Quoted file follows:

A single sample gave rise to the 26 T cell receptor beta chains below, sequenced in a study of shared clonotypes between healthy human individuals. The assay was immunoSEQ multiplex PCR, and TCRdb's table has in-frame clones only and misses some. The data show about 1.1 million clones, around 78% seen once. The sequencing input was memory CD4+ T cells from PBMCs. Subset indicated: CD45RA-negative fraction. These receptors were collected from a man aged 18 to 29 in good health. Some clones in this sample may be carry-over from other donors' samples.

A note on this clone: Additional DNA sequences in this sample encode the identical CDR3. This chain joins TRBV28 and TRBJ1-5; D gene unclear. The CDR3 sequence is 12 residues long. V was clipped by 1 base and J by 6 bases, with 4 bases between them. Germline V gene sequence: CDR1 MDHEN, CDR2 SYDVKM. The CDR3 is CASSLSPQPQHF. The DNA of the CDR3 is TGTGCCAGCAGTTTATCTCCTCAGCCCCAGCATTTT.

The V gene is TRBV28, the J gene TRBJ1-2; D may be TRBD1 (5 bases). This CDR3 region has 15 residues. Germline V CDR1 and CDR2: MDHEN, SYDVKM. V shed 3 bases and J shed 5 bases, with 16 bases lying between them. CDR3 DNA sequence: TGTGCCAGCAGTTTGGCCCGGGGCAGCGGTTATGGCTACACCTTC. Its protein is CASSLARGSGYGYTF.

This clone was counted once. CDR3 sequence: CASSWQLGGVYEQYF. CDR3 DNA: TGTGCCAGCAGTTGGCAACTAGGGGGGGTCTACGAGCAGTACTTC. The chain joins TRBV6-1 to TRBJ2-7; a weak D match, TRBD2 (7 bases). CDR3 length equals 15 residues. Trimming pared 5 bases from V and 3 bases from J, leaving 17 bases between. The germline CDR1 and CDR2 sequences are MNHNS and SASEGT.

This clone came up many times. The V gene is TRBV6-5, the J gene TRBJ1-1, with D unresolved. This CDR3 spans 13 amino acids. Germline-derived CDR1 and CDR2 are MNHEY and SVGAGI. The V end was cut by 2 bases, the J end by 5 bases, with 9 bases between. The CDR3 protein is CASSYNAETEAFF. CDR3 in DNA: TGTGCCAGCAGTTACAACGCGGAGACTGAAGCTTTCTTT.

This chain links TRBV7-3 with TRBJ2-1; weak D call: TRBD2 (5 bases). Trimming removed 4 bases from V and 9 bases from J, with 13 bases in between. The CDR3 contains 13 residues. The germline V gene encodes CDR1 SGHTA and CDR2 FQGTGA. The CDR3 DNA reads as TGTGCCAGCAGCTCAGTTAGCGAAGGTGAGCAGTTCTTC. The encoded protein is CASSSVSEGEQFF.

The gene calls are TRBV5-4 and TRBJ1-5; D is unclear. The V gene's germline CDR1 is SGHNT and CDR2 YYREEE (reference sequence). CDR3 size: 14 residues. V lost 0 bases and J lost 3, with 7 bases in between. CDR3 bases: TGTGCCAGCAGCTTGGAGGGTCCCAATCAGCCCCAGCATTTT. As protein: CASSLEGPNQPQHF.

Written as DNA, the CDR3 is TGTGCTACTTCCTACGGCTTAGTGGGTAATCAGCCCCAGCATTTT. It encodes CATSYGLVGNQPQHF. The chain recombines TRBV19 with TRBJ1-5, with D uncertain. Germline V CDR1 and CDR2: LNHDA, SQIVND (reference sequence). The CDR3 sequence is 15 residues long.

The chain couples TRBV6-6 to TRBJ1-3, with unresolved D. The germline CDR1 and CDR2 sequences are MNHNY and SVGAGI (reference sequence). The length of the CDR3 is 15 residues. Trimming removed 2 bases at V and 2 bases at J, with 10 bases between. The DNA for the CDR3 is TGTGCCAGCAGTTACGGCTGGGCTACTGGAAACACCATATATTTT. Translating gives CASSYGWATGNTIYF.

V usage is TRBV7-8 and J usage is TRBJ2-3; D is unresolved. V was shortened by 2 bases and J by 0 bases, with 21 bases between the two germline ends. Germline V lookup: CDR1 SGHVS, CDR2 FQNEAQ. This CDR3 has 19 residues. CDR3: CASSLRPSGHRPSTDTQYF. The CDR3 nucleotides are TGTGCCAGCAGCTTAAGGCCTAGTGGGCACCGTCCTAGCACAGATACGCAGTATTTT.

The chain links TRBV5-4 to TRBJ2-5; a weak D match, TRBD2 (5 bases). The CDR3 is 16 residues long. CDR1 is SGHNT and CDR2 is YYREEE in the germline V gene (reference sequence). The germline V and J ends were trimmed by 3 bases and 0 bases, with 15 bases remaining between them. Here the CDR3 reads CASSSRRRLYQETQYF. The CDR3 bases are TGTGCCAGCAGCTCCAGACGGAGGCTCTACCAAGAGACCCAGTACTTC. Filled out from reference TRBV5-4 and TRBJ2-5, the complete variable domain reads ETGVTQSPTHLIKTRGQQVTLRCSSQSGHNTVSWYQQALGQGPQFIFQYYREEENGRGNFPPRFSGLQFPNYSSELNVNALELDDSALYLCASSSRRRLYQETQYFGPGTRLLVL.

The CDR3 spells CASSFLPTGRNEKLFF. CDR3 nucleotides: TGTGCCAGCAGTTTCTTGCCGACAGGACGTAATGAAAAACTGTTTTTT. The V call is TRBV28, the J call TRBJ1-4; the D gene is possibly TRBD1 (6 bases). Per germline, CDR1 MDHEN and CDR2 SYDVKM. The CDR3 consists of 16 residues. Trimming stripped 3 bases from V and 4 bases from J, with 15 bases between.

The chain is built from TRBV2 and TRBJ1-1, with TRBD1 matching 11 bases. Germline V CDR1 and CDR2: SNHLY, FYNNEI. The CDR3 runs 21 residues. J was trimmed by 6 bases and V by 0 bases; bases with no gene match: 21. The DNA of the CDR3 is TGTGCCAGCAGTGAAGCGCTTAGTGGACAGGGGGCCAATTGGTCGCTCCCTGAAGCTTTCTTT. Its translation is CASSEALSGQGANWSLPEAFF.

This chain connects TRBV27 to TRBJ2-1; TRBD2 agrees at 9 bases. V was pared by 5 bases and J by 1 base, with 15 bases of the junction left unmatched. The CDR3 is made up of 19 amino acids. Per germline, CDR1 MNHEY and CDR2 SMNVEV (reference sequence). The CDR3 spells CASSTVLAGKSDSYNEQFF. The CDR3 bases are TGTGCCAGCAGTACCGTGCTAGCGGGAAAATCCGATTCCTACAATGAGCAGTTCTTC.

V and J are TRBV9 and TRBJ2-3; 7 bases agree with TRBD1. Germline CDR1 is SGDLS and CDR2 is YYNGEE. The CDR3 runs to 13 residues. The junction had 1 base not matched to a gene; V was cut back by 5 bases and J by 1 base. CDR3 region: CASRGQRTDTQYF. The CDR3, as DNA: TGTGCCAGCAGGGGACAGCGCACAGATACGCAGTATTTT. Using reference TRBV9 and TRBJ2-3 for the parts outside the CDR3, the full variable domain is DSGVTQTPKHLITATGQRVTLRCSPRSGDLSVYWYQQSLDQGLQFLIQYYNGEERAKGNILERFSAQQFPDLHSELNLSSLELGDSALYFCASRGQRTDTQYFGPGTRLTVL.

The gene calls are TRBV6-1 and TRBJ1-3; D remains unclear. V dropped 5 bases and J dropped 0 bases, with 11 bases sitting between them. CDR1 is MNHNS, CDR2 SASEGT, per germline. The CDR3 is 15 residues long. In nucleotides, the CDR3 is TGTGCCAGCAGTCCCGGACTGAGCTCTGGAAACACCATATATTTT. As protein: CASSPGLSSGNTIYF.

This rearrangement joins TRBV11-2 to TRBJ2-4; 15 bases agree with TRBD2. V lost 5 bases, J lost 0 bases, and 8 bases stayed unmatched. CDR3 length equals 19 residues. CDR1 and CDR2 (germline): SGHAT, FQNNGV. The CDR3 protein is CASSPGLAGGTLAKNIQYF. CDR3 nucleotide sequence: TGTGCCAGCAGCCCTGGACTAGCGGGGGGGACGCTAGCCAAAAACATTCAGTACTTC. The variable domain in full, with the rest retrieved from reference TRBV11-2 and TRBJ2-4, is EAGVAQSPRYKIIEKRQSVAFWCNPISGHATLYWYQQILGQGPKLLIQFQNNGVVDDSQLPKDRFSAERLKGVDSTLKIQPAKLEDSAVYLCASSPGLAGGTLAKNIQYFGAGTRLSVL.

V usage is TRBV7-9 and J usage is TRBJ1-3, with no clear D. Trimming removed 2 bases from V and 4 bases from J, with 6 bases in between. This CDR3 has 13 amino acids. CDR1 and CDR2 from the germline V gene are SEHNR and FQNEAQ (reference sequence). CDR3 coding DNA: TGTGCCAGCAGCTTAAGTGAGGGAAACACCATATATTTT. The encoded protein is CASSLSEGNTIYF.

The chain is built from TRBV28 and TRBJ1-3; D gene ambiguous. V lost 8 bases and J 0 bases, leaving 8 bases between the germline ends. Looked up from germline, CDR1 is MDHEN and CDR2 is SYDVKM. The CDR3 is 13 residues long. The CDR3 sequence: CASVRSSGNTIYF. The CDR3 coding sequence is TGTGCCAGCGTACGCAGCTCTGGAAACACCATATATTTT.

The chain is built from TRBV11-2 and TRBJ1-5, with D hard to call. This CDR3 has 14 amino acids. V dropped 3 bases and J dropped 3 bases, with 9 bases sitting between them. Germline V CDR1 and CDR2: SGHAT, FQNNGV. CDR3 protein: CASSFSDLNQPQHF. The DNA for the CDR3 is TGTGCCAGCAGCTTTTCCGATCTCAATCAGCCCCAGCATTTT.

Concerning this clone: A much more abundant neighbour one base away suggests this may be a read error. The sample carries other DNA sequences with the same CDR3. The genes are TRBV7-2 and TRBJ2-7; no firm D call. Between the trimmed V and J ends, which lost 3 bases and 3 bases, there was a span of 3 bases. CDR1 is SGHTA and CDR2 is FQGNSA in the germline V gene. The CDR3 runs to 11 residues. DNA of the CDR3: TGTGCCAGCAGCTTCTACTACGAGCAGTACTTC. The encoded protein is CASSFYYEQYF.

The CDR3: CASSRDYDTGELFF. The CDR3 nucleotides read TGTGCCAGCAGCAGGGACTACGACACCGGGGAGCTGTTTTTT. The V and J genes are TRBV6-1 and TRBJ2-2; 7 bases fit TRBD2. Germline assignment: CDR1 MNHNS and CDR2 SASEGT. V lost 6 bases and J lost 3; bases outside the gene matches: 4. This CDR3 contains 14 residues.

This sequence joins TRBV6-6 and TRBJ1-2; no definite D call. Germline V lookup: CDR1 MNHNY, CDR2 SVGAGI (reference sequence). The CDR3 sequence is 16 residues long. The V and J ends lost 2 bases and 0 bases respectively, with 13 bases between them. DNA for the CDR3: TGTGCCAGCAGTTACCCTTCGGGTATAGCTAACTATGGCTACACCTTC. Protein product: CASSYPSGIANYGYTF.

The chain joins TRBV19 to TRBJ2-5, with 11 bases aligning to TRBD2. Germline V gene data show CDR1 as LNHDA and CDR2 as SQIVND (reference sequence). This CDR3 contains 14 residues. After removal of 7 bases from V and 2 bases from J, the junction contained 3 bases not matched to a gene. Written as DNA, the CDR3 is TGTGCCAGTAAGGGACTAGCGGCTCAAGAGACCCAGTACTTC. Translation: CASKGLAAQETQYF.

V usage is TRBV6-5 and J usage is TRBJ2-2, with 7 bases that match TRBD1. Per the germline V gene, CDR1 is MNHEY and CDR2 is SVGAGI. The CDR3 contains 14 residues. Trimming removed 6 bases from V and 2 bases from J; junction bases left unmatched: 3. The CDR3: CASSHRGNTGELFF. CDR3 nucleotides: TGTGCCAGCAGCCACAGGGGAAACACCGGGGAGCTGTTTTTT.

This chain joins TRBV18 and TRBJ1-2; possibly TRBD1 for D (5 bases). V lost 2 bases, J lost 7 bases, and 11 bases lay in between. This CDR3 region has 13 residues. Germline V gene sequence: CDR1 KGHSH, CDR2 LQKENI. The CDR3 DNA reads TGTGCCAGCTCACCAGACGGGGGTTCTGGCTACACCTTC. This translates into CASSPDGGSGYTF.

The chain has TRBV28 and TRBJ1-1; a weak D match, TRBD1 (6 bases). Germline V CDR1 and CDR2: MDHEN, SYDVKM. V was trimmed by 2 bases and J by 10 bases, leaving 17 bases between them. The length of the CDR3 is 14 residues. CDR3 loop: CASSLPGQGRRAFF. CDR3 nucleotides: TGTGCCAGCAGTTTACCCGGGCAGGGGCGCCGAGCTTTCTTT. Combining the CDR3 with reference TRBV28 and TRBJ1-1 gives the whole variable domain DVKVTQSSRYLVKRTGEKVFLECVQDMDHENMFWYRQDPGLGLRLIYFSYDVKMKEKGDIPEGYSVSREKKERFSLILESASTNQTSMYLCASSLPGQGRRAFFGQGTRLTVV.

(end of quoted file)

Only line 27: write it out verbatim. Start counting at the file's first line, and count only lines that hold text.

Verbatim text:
The chain has TRBV28 and TRBJ1-1; a weak D match, TRBD1 (6 bases). Germline V CDR1 and CDR2: MDHEN, SYDVKM. V was trimmed by 2 bases and J by 10 bases, leaving 17 bases between them. The length of the CDR3 is 14 residues. CDR3 loop: CASSLPGQGRRAFF. CDR3 nucleotides: TGTGCCAGCAGTTTACCCGGGCAGGGGCGCCGAGCTTTCTTT. Combining the CDR3 with reference TRBV28 and TRBJ1-1 gives the whole variable domain DVKVTQSSRYLVKRTGEKVFLECVQDMDHENMFWYRQDPGLGLRLIYFSYDVKMKEKGDIPEGYSVSREKKERFSLILESASTNQTSMYLCASSLPGQGRRAFFGQGTRLTVV.